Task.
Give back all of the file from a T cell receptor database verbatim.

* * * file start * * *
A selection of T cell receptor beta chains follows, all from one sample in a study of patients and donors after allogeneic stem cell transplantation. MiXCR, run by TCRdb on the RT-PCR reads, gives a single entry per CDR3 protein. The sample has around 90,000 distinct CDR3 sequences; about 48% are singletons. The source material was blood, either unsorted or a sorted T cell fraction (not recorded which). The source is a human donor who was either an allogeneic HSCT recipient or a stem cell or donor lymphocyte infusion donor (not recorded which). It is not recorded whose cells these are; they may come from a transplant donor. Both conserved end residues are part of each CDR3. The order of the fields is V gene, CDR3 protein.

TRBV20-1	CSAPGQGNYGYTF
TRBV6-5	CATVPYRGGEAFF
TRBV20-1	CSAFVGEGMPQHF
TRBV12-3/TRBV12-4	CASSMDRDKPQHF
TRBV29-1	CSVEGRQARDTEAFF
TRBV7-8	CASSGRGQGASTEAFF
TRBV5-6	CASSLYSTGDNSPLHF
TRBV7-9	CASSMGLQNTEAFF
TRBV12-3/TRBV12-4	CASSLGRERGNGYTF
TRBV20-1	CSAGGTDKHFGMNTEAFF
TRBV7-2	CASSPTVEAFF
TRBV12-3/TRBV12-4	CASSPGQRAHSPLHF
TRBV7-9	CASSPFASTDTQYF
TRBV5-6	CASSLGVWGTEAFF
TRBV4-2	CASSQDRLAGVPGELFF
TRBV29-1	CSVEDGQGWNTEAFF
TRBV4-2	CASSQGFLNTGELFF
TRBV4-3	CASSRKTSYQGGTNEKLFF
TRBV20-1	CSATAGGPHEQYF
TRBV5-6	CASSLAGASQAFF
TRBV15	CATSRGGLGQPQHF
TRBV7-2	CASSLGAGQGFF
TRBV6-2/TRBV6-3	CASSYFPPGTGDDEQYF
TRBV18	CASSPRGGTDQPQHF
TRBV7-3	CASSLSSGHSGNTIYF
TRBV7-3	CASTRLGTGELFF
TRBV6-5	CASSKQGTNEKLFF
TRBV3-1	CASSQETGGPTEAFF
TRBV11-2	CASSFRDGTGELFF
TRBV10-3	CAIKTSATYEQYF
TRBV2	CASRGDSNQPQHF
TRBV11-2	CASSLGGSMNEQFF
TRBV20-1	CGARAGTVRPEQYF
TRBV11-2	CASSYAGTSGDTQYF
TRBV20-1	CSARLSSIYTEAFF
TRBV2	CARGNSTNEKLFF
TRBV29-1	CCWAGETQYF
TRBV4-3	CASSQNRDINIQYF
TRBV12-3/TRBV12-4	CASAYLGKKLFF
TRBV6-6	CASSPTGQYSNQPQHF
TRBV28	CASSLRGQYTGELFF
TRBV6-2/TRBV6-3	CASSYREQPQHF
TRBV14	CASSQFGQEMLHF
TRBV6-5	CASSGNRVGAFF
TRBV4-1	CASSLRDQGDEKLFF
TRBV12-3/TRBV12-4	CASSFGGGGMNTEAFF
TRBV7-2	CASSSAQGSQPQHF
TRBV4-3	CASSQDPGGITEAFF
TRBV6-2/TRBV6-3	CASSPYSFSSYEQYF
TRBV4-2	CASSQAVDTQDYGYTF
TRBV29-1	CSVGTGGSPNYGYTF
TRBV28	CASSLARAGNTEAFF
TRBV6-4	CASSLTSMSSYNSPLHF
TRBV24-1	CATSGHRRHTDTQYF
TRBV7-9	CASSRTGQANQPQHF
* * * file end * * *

A selection of T cell receptor beta chains follows, all from one sample in a study of patients and donors after allogeneic stem cell transplantation. MiXCR, run by TCRdb on the RT-PCR reads, gives a single entry per CDR3 protein. The sample has around 90,000 distinct CDR3 sequences; about 48% are singletons. The source material was blood, either unsorted or a sorted T cell fraction (not recorded which). The source is a human donor who was either an allogeneic HSCT recipient or a stem cell or donor lymphocyte infusion donor (not recorded which). It is not recorded whose cells these are; they may come from a transplant donor. Both conserved end residues are part of each CDR3. The order of the fields is V gene, CDR3 protein.

TRBV20-1	CSAPGQGNYGYTF
TRBV6-5	CATVPYRGGEAFF
TRBV20-1	CSAFVGEGMPQHF
TRBV12-3/TRBV12-4	CASSMDRDKPQHF
TRBV29-1	CSVEGRQARDTEAFF
TRBV7-8	CASSGRGQGASTEAFF
TRBV5-6	CASSLYSTGDNSPLHF
TRBV7-9	CASSMGLQNTEAFF
TRBV12-3/TRBV12-4	CASSLGRERGNGYTF
TRBV20-1	CSAGGTDKHFGMNTEAFF
TRBV7-2	CASSPTVEAFF
TRBV12-3/TRBV12-4	CASSPGQRAHSPLHF
TRBV7-9	CASSPFASTDTQYF
TRBV5-6	CASSLGVWGTEAFF
TRBV4-2	CASSQDRLAGVPGELFF
TRBV29-1	CSVEDGQGWNTEAFF
TRBV4-2	CASSQGFLNTGELFF
TRBV4-3	CASSRKTSYQGGTNEKLFF
TRBV20-1	CSATAGGPHEQYF
TRBV5-6	CASSLAGASQAFF
TRBV15	CATSRGGLGQPQHF
TRBV7-2	CASSLGAGQGFF
TRBV6-2/TRBV6-3	CASSYFPPGTGDDEQYF
TRBV18	CASSPRGGTDQPQHF
TRBV7-3	CASSLSSGHSGNTIYF
TRBV7-3	CASTRLGTGELFF
TRBV6-5	CASSKQGTNEKLFF
TRBV3-1	CASSQETGGPTEAFF
TRBV11-2	CASSFRDGTGELFF
TRBV10-3	CAIKTSATYEQYF
TRBV2	CASRGDSNQPQHF
TRBV11-2	CASSLGGSMNEQFF
TRBV20-1	CGARAGTVRPEQYF
TRBV11-2	CASSYAGTSGDTQYF
TRBV20-1	CSARLSSIYTEAFF
TRBV2	CARGNSTNEKLFF
TRBV29-1	CCWAGETQYF
TRBV4-3	CASSQNRDINIQYF
TRBV12-3/TRBV12-4	CASAYLGKKLFF
TRBV6-6	CASSPTGQYSNQPQHF
TRBV28	CASSLRGQYTGELFF
TRBV6-2/TRBV6-3	CASSYREQPQHF
TRBV14	CASSQFGQEMLHF
TRBV6-5	CASSGNRVGAFF
TRBV4-1	CASSLRDQGDEKLFF
TRBV12-3/TRBV12-4	CASSFGGGGMNTEAFF
TRBV7-2	CASSSAQGSQPQHF
TRBV4-3	CASSQDPGGITEAFF
TRBV6-2/TRBV6-3	CASSPYSFSSYEQYF
TRBV4-2	CASSQAVDTQDYGYTF
TRBV29-1	CSVGTGGSPNYGYTF
TRBV28	CASSLARAGNTEAFF
TRBV6-4	CASSLTSMSSYNSPLHF
TRBV24-1	CATSGHRRHTDTQYF
TRBV7-9	CASSRTGQANQPQHF